Friday, June 22, 2007

Mortgage payments eat up more income than ever.

Mortgage payments are eating up more of Australian income than ever before. Figures released by the Reserve Bank yesterday show that an all-time record 9.5 per cent of household disposable income is being spent meeting mortgage payments, well up on the 8 per cent of take-home pay devoted to repayments at the time of the last election.

That election was fought and won by the Coalition on a promise of “keeping interest rates low”.

During the 2004 televised election debate the Prime Minister claimed that “paying off a home is easier now then it would have been” had Labor’s interest rates remained.

But the household finance figures released yesterday cast doubt on that claim. They show that under Labor in 1989 mortgage payments peaked at just 5.1 per cent of household income.

The new all-time record of 9.5 per cent of disposable income devoted to mortgage payments is an average rather than a representative figure. Most households make no mortgage payments. Many of those that do are now in “mortgage stress”, devoting in excess of 30 per cent of their income to repayments...

Mortgage payments have climbed despite generally lower interest rates as house prices and the amounts borrowed have soared.

The data shows that payments began climbing sharply as a proportion of household income at the turn of the century 7 years ago and have barely slowed since. Mortgage payments now eat up twice as much of household income as they did back then.

One contributing factor is thought to be the government’s effective halving of the headline rate of capital gains tax late in 1999 which bought investors into the housing market pushing up prices.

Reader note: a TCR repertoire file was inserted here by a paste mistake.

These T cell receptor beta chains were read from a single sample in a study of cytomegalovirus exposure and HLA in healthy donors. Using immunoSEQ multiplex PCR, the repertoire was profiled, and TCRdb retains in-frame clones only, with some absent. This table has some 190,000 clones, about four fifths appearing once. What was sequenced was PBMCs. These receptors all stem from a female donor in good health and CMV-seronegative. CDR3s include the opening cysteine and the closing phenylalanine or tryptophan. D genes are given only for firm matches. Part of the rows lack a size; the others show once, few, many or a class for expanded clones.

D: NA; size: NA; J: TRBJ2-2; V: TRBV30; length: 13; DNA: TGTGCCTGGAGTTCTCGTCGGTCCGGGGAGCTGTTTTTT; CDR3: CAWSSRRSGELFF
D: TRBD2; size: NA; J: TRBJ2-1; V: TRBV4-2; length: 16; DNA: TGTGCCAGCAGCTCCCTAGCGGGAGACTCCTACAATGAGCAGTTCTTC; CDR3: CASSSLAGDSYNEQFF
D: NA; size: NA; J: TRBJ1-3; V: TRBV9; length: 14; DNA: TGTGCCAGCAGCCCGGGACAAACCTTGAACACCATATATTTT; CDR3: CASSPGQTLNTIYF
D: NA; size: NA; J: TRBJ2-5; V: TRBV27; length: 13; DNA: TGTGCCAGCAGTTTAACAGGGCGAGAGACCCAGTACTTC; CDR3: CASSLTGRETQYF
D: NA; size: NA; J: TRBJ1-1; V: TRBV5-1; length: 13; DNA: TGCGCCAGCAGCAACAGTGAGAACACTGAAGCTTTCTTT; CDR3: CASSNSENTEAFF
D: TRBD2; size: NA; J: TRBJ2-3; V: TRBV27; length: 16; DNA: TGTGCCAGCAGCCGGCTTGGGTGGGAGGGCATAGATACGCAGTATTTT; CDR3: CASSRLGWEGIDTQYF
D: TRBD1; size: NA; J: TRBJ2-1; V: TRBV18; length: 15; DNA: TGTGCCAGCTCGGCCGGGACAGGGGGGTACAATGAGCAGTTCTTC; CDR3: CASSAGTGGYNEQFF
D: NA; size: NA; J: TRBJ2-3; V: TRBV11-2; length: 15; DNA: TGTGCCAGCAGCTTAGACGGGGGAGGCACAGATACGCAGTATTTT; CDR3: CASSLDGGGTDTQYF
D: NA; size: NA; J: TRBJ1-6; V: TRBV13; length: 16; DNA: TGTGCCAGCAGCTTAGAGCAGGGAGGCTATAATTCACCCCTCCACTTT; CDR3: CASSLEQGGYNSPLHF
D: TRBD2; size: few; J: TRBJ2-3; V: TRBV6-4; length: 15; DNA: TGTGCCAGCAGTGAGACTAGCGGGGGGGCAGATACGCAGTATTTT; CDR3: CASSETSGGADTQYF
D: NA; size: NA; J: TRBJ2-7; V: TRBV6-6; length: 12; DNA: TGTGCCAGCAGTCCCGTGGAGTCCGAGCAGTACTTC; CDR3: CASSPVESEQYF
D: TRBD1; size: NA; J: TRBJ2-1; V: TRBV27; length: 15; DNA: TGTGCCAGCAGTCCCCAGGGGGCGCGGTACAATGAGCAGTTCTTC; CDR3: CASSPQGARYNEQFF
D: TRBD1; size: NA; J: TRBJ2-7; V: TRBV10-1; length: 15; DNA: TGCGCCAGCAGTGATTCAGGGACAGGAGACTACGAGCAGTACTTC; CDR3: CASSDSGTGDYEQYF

As well mortgage rates have been lifted 8 times since then, 3 of them last year. Should the Reserve Bank lift interest rates again later this year as is expected the holder of a $400,000 mortgage will be paying $380 more in interest per month than at the time of the last election.

Total interest payments on all types of loans have also hit a new record high, climbing to 11.9 per cent of household disposable income in March, up from 7.6 per at the turn of the century.

Labor’s Treasury spokesman Wayne Swan said the figures showed how deeply out of touch the Prime Minister was with large sections of when he claimed that “Australian working families have never been better off”.

Mr Howard replied that Australians were buying more expensive houses and that by a different measure “the average mortgage repayment on a new owner-occupied loan as a share of average disposable income” was below its 1989 peak.

But he said he recognised that some families were doing it tough. “No matter who is in office, there will always be some families who miss out. But if you look at overall wages, if you look at unemployment, you will find that if fairness in Australia is at a 32-year high”.